Korean Food - Pork (Menu, Parts, Types)

Food in Korea | Harry

May 24, 2019

(All the following text is referenced from "Pork" by Amos Farooqi 




Korean Food - Pork


Pork is the most widely consumed meat in Korea, because of its savory taste and relatively cheap price, especially when compared to beef. All parts of the pig, from its head to its feet, are widely used in Korean dishes. Nevertheless, the most beloved part amongst Korean is by far pork belly, or samgyupsal.




Pork Cuts / Parts



Moksal: Boston butt

Perfect blend of flesh and fat.

barbeque, bossam

Deongshim: Loin

Consists of mostly flesh. Very soft.

steak, bulgogi, cutlet, jjigae

Anshim: Tenderloin

Consists of mostly flesh. Softest pork cut

jangjorim, tangsuyuk, cutlet

Dwitdarisal: Fresh Ham

Contains low fat and is a vividly colored part

ham, bossam, jangjorim,

Samgyeopsal: Pork Belly

Layered with flesh and fat. Juicy

barbeque, bacon, bulgogi, bossam

Galbi: Spare Ribs

Flesh with a bit of fat. Chewy and savory

barbeque, jjim

Apdarisal: Picnic shoulder

Consists of mostly flesh. A Bit tough

bulgogi, jjigae, bossam




1. Dwaeji Galbi


Dwaeji galbi is barbequed pork ribs marinated in a sweet combination of soy sauce, fruit puree, and other spices. This succulent and savory dish is a cheaper, but no less tasty, alternative to sogalbi (marinated beef rib barbeque), and is a popular menu item for all types of gatherings.


Where to eat:


- Suwon is famous for sogalbi (beef), Chuncheon is famous for dakgalbi (chicken), and finally the mecca of dweji galbi is Mapo in Seoul. Many restaurants with long histories are located in the Dwaeji Galbi Alley in Mapo, so if you’re in Seoul, do not miss the chance to taste authentic dwaegi galbi here.



2. Samgyupsal


The direct translation of samgyeopsal is ‘three layered meat’, meaning the three visible layers of meat and fat. It is undoubtedly the most popular food for friendly gatherings or any other dine-outs. Surveys show that the average Korean adult eats samgyeopsal once every four days.


Where to eat?


- You can find Korean barbeque restaurants serving samgyupsal anywhere. It’s also easy to cook at home, as grilling samgyeopsal doesn’t require a lot of skill. However you might have a hard time getting rid of the smell and grease afterwards



3. Bossam 


(Photo from Won-Halmeoni- Advert)
Bossam is a dish of sliced steamed pork served with various sides. For this dish the sides play as important a role as the meat, and will determine the taste of the dish. The basic sides that come with bossam are salted cabbage, kimchi and saewoojut (salted shrimp sauce). Other side dishes using seasonal ingredients such as oysters or squid are also served depending on the restaurant.


Where to eat?


- There are bossam restaurants everywhere, whether they’re franchises, in the food courts of department stores, or at traditional markets. If you visit the Bossam Alley near Jongno 3-ga station in Seoul, famous for gul-bossam (oyster bossam), you will be amazed by the generous amount of food you can get for an incredibly reasonable price.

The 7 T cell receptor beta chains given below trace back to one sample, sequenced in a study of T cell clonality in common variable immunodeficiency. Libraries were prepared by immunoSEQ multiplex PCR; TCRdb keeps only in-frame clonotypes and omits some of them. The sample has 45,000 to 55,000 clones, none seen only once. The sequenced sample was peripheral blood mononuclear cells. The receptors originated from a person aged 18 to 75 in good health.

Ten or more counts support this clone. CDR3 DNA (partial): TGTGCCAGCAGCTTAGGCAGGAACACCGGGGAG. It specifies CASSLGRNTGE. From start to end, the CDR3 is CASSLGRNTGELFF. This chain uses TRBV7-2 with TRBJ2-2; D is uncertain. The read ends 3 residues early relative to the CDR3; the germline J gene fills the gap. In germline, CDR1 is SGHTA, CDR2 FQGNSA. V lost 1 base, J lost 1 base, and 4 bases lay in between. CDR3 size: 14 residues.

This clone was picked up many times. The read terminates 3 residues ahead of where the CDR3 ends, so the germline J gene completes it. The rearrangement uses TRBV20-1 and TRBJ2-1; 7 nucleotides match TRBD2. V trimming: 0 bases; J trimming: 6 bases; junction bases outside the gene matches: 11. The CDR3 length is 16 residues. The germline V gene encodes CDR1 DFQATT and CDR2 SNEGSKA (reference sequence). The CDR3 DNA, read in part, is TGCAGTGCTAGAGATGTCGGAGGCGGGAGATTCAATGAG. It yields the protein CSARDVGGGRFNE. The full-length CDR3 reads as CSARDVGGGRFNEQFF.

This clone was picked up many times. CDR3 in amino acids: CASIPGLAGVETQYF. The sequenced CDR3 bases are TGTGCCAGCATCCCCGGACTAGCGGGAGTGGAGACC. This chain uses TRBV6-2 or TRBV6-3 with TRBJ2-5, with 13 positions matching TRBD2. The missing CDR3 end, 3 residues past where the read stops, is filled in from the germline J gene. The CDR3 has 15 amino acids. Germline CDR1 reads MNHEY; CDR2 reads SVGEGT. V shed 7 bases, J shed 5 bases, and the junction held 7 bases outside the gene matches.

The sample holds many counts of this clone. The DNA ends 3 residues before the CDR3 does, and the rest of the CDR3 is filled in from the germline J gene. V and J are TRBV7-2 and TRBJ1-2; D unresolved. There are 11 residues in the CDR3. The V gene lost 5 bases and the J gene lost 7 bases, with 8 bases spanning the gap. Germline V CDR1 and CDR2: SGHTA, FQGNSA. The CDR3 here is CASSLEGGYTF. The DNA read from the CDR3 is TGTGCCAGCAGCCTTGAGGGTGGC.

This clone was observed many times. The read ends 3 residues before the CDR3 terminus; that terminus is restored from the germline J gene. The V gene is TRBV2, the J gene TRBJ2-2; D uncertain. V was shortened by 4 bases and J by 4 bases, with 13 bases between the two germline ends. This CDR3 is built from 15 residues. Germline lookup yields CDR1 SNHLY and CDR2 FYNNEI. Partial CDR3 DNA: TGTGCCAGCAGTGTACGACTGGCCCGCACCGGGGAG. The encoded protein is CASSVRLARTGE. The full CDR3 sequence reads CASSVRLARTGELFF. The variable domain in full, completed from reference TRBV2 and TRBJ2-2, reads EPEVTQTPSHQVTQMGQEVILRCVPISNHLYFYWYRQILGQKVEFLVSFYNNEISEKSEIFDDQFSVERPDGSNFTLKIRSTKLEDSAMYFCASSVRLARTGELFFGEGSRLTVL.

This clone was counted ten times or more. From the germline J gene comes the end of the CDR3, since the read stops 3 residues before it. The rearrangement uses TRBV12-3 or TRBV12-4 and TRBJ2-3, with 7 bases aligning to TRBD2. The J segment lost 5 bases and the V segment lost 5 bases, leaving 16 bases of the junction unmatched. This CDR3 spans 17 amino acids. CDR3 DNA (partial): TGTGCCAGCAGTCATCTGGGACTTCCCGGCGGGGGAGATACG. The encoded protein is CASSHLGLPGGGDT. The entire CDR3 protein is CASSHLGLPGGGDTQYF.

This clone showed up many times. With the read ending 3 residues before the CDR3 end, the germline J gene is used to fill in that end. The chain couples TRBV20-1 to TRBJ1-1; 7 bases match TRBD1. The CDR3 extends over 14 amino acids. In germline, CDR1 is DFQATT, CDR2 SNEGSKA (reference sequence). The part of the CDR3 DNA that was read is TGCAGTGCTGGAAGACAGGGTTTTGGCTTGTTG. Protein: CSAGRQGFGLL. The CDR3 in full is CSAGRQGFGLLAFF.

4. Jokbal


(Photo from Korea Tourism Organization)
Jokbal is a traditional pork dish that Koreans enjoy both as a meal and as a side dish to munch on during drinking sessions. The main ingredient is pig trotters (feet), braised in traditional alcohol and other spices.

The front trotter is chewier as its muscles are more developed. But if you want your meat to be soft, eat the back trotter. Koreans usually prefer the taste of front trotter, although it’s more expensive.


Where to eat?


- There are a lot of franchises and restaurants specializing in jokbal in Korea. But the three major jokbal restaurants in Seoul are ‘Manjok Ohyang Jokbal’ near City Hall, ‘Seongsu Jokbal’ in Seongsu-dong, and ‘Yeongdong Jokbal’ in Yangjae. There are also many other famous restaurants located in Jangchung-dong Jokbal Alley and Gongdeok-dong Jokbal Alley



5. Sundae


(Photo by Korea Tourism Organization)
Sundae is a Korean style blood sausage generally made by steaming a pig's intestines and stuffing it with dangmyun (glass noodles) and pig’s blood. The thought of eating blood and pig intestines might sound exotic and even horrifying to some people, but it’s a very popular food in Korea.

It is one of Korea’s most popular snacks, alongside tteokbokki (stir-fried rice cake) and twigim (deep fried vegetables or seafood), all of which can be found at any street food vendor. There are also many restaurants specializing in sundae soup or stir-fried sundae.


Where to eat?


- You can find sundae at any street food vendor or snack house (bunsikjip), while sundaeguk restaurants are also quite common, usually around offices. But if you are in Seoul and want to try stir-fried sundae, definitely go to ‘Sundae Town’ in Sillim. It’s a building several stories tall filled with nothing but stir-fried sundae restaurants.



6. Gamjatang


Gamjatang is a slightly spicy, boiling hot stew of pork back bone, perilla leaves, perilla seed powder, cabbage, potatoes, and a few other ingredients. It’s very nutritious, making it perfect for recovering stamina.

Koreans often eat this dish to cure hangovers, but ironically it is also a popular food to have a few drinks over. Although 'gamja' is the Korean word for potato, the spinal cord included in the bone used to be called ‘gamja’, and this is where the dish got its name, not from potatoes.


Where to eat?


- There are plenty of gamjatang restaurants in any neighborhood you go to. However, there’s a famous gamjatang alley in Eungamdong in the northwestern part of Seoul that’s well known for this dish.





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